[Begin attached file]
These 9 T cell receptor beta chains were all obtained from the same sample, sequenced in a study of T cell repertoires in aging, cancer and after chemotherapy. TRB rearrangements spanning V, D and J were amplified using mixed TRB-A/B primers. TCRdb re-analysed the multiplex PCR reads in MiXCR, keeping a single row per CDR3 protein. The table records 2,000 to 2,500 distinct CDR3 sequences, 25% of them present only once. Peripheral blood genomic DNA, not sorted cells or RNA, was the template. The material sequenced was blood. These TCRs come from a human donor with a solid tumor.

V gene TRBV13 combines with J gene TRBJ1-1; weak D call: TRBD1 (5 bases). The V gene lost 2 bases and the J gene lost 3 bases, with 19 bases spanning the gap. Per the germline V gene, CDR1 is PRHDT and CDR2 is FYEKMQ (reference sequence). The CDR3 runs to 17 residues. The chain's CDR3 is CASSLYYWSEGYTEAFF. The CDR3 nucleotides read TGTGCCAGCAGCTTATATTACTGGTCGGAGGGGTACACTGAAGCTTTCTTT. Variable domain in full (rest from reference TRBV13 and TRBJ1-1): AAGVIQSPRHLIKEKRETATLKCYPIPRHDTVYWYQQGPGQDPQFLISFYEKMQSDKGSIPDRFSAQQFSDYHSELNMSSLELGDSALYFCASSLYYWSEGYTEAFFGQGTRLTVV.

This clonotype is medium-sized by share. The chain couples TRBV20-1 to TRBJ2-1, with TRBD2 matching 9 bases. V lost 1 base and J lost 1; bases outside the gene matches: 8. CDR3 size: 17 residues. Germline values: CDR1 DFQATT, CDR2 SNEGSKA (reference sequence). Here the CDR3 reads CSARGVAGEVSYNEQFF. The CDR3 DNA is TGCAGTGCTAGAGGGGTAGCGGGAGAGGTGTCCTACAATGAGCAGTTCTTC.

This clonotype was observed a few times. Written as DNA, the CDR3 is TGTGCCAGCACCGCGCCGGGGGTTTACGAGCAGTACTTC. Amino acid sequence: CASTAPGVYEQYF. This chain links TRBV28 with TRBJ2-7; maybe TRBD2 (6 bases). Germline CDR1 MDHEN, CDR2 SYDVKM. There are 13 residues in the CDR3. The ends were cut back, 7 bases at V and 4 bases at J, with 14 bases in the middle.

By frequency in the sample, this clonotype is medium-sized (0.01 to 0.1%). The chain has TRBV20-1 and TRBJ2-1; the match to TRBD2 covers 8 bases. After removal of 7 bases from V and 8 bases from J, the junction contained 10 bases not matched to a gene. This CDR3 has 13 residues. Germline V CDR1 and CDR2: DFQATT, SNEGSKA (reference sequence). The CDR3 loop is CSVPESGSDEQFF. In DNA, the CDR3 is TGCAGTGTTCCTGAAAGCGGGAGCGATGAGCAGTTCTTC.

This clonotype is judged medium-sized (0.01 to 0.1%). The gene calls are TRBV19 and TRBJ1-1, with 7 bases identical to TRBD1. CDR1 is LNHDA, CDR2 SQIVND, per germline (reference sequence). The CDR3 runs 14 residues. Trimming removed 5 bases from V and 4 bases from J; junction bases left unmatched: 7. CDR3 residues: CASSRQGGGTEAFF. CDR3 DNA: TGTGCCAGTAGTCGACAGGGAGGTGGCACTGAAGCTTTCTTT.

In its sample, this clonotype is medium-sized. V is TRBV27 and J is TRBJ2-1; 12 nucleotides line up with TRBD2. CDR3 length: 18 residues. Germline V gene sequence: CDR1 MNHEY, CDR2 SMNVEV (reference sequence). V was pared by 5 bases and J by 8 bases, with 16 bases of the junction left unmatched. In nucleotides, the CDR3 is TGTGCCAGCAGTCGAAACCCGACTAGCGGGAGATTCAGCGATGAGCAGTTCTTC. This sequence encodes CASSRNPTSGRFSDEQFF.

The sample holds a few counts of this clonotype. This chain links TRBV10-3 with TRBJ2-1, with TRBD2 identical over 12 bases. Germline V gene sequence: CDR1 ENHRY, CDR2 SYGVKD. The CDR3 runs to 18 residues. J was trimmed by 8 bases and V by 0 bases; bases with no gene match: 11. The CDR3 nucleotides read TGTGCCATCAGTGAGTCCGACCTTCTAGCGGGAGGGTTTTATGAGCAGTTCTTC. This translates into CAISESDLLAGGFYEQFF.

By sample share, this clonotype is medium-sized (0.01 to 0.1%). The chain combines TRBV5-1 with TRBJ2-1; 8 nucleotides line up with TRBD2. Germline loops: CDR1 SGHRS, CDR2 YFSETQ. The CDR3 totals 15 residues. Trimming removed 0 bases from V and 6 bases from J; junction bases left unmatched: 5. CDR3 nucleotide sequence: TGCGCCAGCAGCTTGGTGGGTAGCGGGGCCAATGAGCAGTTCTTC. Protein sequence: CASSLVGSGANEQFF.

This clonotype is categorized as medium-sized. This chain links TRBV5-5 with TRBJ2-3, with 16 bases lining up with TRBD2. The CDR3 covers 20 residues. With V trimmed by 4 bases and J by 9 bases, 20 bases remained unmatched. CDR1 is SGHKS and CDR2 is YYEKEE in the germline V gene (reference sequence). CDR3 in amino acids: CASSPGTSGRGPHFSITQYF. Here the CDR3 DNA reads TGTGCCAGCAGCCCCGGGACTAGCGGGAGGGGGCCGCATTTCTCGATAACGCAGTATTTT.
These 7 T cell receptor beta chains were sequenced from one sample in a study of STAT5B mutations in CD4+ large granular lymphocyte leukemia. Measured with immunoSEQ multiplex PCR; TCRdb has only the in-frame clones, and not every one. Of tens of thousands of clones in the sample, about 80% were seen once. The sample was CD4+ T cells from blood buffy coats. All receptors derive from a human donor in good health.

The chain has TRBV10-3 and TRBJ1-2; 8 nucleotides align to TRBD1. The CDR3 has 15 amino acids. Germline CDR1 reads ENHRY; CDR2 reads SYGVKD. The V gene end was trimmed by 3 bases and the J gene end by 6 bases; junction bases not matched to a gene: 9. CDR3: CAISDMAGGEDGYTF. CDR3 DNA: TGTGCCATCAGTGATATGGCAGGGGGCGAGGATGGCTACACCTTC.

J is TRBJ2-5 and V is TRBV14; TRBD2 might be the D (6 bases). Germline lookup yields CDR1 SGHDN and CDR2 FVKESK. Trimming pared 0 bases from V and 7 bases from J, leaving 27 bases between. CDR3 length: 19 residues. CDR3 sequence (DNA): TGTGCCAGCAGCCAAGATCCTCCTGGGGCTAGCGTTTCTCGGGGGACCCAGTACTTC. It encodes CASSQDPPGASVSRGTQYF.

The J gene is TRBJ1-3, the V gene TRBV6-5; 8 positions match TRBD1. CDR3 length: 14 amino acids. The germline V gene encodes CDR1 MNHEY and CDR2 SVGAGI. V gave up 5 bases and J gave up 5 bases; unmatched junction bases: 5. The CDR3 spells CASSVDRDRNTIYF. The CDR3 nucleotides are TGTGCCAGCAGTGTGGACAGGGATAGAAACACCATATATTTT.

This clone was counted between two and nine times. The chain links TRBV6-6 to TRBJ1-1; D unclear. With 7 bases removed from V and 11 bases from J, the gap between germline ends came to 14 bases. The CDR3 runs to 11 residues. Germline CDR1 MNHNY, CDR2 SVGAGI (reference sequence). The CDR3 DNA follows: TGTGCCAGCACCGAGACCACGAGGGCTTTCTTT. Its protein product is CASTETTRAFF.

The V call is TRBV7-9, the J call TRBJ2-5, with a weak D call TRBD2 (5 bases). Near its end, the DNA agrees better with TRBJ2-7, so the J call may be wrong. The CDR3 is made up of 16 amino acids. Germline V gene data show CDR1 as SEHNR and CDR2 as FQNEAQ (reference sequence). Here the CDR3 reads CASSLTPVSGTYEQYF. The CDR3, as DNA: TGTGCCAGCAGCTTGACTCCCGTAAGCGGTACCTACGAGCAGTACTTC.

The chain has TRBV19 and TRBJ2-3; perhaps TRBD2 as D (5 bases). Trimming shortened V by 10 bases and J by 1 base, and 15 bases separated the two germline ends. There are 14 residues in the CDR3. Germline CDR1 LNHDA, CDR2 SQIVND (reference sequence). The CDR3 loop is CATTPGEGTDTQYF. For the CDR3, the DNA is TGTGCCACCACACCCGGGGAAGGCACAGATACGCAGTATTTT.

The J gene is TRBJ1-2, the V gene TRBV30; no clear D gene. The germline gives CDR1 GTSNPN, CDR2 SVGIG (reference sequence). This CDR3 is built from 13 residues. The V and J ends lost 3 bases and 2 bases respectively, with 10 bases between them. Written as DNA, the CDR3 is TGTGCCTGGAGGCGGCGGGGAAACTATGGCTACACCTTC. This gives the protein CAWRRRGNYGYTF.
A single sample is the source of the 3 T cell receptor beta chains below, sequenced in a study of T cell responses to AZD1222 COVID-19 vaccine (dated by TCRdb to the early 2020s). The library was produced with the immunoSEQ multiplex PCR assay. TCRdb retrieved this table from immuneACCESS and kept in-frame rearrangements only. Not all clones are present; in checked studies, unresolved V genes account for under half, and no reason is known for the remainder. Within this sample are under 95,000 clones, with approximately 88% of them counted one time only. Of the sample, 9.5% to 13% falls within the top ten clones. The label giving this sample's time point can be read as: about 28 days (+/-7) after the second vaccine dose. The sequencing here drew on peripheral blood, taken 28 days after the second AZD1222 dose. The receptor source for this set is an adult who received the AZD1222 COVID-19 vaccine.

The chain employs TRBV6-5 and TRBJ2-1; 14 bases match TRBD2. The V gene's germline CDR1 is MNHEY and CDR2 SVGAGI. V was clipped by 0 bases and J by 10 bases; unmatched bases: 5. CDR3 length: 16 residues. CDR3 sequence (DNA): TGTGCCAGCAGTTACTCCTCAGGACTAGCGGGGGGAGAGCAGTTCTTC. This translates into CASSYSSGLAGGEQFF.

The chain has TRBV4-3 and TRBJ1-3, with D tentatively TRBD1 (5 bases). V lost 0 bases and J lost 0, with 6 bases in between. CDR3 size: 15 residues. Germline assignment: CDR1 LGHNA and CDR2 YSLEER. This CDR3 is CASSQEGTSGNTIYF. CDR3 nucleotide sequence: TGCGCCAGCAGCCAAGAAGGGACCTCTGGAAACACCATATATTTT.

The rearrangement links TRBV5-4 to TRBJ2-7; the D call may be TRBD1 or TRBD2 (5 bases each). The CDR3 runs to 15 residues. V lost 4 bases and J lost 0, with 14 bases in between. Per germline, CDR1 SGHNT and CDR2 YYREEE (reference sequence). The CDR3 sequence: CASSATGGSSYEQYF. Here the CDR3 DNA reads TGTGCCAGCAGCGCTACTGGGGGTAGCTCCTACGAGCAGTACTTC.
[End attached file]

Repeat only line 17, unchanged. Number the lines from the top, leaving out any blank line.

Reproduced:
The chain has TRBV19 and TRBJ2-3; perhaps TRBD2 as D (5 bases). Trimming shortened V by 10 bases and J by 1 base, and 15 bases separated the two germline ends. There are 14 residues in the CDR3. Germline CDR1 LNHDA, CDR2 SQIVND (reference sequence). The CDR3 loop is CATTPGEGTDTQYF. For the CDR3, the DNA is TGTGCCACCACACCCGGGGAAGGCACAGATACGCAGTATTTT.